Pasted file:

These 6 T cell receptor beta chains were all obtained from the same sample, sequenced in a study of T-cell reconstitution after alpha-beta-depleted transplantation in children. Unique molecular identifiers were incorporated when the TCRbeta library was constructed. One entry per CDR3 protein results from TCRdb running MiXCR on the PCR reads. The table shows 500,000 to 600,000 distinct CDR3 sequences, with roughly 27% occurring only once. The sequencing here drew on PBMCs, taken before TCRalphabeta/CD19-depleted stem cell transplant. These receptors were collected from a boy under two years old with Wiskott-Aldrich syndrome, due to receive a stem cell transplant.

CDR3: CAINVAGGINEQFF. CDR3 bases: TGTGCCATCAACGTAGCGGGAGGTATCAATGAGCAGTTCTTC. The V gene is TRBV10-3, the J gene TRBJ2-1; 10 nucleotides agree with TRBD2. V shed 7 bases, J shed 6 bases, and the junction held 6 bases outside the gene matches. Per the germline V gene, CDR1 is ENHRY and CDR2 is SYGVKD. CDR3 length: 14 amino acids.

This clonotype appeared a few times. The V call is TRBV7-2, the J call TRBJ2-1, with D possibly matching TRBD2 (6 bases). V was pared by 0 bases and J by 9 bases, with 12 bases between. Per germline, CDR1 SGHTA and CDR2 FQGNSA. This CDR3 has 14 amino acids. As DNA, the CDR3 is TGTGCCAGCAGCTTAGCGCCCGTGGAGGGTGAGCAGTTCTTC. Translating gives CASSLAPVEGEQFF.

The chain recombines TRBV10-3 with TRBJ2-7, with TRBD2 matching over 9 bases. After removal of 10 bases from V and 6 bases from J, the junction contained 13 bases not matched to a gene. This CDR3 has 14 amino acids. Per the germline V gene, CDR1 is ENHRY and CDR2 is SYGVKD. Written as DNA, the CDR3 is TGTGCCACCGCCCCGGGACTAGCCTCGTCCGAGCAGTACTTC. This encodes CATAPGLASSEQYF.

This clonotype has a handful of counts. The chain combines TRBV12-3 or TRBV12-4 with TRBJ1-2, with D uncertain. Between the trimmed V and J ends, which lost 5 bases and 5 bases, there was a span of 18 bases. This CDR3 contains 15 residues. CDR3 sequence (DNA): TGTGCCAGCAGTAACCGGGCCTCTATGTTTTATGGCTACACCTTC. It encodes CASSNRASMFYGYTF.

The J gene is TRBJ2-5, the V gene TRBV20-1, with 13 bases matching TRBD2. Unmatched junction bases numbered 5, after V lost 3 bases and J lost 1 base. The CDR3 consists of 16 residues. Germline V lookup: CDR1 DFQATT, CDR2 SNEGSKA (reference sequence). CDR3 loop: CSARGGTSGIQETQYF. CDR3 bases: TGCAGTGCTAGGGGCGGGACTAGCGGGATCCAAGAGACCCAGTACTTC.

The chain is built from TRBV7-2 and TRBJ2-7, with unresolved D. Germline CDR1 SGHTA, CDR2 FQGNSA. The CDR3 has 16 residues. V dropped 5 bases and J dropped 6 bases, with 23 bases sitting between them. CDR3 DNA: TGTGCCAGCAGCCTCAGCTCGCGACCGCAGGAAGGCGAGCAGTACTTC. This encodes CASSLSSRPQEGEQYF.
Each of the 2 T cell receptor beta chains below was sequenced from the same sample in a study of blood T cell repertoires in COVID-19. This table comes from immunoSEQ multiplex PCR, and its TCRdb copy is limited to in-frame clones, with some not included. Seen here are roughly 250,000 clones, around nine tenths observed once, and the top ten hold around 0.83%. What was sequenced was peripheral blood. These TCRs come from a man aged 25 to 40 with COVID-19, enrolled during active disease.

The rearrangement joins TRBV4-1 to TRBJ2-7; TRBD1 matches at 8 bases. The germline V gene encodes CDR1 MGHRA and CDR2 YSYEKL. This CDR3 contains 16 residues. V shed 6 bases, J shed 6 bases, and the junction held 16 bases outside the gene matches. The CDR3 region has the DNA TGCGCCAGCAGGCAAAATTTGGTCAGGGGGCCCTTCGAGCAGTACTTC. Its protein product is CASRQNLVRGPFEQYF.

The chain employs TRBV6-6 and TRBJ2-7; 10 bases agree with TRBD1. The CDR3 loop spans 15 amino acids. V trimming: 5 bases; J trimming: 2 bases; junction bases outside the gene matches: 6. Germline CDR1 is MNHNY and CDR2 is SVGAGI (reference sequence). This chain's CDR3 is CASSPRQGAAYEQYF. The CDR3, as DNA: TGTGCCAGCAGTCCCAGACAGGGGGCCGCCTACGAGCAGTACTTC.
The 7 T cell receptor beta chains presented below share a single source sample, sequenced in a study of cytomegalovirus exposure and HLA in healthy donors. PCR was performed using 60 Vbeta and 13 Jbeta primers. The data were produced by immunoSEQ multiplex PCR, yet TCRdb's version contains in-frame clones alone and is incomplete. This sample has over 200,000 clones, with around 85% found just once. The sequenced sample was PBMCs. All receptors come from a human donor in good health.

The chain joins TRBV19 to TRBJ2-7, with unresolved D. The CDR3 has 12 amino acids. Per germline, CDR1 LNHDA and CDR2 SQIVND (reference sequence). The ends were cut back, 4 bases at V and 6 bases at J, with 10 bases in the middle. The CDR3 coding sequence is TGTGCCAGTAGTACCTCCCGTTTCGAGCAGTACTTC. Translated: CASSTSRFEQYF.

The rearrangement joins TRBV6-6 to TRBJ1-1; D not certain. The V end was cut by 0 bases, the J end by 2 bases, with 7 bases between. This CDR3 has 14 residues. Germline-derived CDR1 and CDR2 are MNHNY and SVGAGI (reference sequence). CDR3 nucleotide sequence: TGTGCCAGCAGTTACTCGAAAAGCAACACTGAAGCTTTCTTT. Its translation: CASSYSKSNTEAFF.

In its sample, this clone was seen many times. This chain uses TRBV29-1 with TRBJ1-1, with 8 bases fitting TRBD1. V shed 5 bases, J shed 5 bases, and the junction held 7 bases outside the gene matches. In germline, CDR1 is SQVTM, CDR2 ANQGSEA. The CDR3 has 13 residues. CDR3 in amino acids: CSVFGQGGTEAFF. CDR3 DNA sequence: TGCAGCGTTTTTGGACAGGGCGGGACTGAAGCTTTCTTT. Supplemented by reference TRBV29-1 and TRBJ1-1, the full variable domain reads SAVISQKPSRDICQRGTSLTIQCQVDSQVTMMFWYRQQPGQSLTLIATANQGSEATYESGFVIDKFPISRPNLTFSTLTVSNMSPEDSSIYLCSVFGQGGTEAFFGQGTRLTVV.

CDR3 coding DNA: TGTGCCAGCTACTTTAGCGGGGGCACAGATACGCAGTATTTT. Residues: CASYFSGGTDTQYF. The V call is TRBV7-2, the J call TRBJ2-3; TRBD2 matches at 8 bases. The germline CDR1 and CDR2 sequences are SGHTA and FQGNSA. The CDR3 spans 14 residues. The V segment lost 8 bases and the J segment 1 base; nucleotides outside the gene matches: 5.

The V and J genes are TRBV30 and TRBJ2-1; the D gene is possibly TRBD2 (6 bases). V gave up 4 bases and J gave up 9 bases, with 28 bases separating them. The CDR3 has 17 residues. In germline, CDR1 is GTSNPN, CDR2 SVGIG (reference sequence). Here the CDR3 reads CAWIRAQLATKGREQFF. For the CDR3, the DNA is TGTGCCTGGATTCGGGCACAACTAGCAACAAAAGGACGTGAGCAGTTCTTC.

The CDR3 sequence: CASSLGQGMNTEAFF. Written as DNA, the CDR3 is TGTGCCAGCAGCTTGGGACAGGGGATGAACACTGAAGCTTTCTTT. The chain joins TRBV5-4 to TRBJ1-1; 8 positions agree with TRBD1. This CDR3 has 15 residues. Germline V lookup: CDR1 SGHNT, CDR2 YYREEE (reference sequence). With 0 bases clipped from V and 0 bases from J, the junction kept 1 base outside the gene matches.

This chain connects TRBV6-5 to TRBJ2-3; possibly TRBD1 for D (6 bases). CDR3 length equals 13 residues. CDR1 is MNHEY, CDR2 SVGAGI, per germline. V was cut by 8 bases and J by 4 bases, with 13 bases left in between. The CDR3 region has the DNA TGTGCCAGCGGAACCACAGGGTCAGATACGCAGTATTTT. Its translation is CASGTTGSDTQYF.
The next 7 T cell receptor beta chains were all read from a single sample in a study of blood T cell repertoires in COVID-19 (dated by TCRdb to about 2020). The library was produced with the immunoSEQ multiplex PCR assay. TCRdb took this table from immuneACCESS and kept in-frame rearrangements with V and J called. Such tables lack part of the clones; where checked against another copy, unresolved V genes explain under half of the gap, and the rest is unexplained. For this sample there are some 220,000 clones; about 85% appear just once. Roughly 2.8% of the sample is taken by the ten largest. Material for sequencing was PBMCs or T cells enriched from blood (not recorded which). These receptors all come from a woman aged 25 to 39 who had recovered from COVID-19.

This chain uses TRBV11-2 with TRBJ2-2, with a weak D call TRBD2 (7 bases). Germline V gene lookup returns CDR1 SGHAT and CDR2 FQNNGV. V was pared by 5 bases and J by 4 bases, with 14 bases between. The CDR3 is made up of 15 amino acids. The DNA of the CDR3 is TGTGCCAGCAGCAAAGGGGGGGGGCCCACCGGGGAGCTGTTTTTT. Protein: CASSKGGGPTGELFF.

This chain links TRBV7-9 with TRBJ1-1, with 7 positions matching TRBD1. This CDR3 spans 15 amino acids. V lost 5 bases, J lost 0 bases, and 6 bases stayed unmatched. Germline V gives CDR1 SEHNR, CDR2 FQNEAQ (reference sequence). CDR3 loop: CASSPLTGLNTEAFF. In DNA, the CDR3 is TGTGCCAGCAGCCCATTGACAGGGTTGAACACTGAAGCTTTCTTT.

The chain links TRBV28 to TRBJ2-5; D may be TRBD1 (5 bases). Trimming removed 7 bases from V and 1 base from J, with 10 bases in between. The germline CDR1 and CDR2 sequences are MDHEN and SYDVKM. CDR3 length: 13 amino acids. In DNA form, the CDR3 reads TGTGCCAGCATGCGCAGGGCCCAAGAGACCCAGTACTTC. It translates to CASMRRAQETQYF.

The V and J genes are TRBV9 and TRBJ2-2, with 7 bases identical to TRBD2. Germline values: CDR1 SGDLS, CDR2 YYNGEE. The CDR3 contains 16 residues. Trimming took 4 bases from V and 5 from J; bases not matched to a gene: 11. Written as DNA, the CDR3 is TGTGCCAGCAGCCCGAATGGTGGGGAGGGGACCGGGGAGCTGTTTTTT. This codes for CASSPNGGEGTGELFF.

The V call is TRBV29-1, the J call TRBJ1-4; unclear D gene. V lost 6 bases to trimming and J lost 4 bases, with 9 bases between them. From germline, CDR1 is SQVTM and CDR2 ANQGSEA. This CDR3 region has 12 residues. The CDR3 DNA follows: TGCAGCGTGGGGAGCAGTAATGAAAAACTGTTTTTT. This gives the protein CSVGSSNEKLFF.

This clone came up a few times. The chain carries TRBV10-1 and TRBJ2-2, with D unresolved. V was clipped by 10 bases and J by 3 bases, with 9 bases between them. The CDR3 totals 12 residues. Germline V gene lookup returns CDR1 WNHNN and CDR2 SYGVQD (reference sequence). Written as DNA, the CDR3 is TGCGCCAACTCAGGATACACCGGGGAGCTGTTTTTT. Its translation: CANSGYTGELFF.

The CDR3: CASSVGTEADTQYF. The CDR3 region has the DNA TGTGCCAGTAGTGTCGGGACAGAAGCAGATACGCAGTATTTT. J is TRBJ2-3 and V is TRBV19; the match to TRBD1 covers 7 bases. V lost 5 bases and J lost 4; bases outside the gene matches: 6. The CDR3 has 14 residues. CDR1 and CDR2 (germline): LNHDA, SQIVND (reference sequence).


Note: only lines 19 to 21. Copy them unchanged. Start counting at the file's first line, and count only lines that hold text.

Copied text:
The next 7 T cell receptor beta chains were all read from a single sample in a study of blood T cell repertoires in COVID-19 (dated by TCRdb to about 2020). The library was produced with the immunoSEQ multiplex PCR assay. TCRdb took this table from immuneACCESS and kept in-frame rearrangements with V and J called. Such tables lack part of the clones; where checked against another copy, unresolved V genes explain under half of the gap, and the rest is unexplained. For this sample there are some 220,000 clones; about 85% appear just once. Roughly 2.8% of the sample is taken by the ten largest. Material for sequencing was PBMCs or T cells enriched from blood (not recorded which). These receptors all come from a woman aged 25 to 39 who had recovered from COVID-19.

This chain uses TRBV11-2 with TRBJ2-2, with a weak D call TRBD2 (7 bases). Germline V gene lookup returns CDR1 SGHAT and CDR2 FQNNGV. V was pared by 5 bases and J by 4 bases, with 14 bases between. The CDR3 is made up of 15 amino acids. The DNA of the CDR3 is TGTGCCAGCAGCAAAGGGGGGGGGCCCACCGGGGAGCTGTTTTTT. Protein: CASSKGGGPTGELFF.

This chain links TRBV7-9 with TRBJ1-1, with 7 positions matching TRBD1. This CDR3 spans 15 amino acids. V lost 5 bases, J lost 0 bases, and 6 bases stayed unmatched. Germline V gives CDR1 SEHNR, CDR2 FQNEAQ (reference sequence). CDR3 loop: CASSPLTGLNTEAFF. In DNA, the CDR3 is TGTGCCAGCAGCCCATTGACAGGGTTGAACACTGAAGCTTTCTTT.